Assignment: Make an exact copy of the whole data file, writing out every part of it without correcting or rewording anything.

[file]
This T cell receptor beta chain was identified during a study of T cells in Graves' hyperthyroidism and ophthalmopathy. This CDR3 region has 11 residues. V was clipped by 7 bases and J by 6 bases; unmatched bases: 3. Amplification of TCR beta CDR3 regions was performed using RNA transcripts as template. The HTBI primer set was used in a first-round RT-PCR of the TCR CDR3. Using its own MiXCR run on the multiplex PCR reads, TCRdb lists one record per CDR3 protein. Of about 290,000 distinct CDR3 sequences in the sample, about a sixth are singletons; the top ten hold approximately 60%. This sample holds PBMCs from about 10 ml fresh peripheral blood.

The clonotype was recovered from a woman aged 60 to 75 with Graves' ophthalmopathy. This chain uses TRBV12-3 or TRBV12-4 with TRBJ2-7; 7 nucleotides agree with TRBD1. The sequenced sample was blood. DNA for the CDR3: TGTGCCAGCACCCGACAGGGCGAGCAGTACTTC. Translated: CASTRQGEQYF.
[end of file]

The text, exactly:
This T cell receptor beta chain was identified during a study of T cells in Graves' hyperthyroidism and ophthalmopathy. This CDR3 region has 11 residues. V was clipped by 7 bases and J by 6 bases; unmatched bases: 3. Amplification of TCR beta CDR3 regions was performed using RNA transcripts as template. The HTBI primer set was used in a first-round RT-PCR of the TCR CDR3. Using its own MiXCR run on the multiplex PCR reads, TCRdb lists one record per CDR3 protein. Of about 290,000 distinct CDR3 sequences in the sample, about a sixth are singletons; the top ten hold approximately 60%. This sample holds PBMCs from about 10 ml fresh peripheral blood.

The clonotype was recovered from a woman aged 60 to 75 with Graves' ophthalmopathy. This chain uses TRBV12-3 or TRBV12-4 with TRBJ2-7; 7 nucleotides agree with TRBD1. The sequenced sample was blood. DNA for the CDR3: TGTGCCAGCACCCGACAGGGCGAGCAGTACTTC. Translated: CASTRQGEQYF.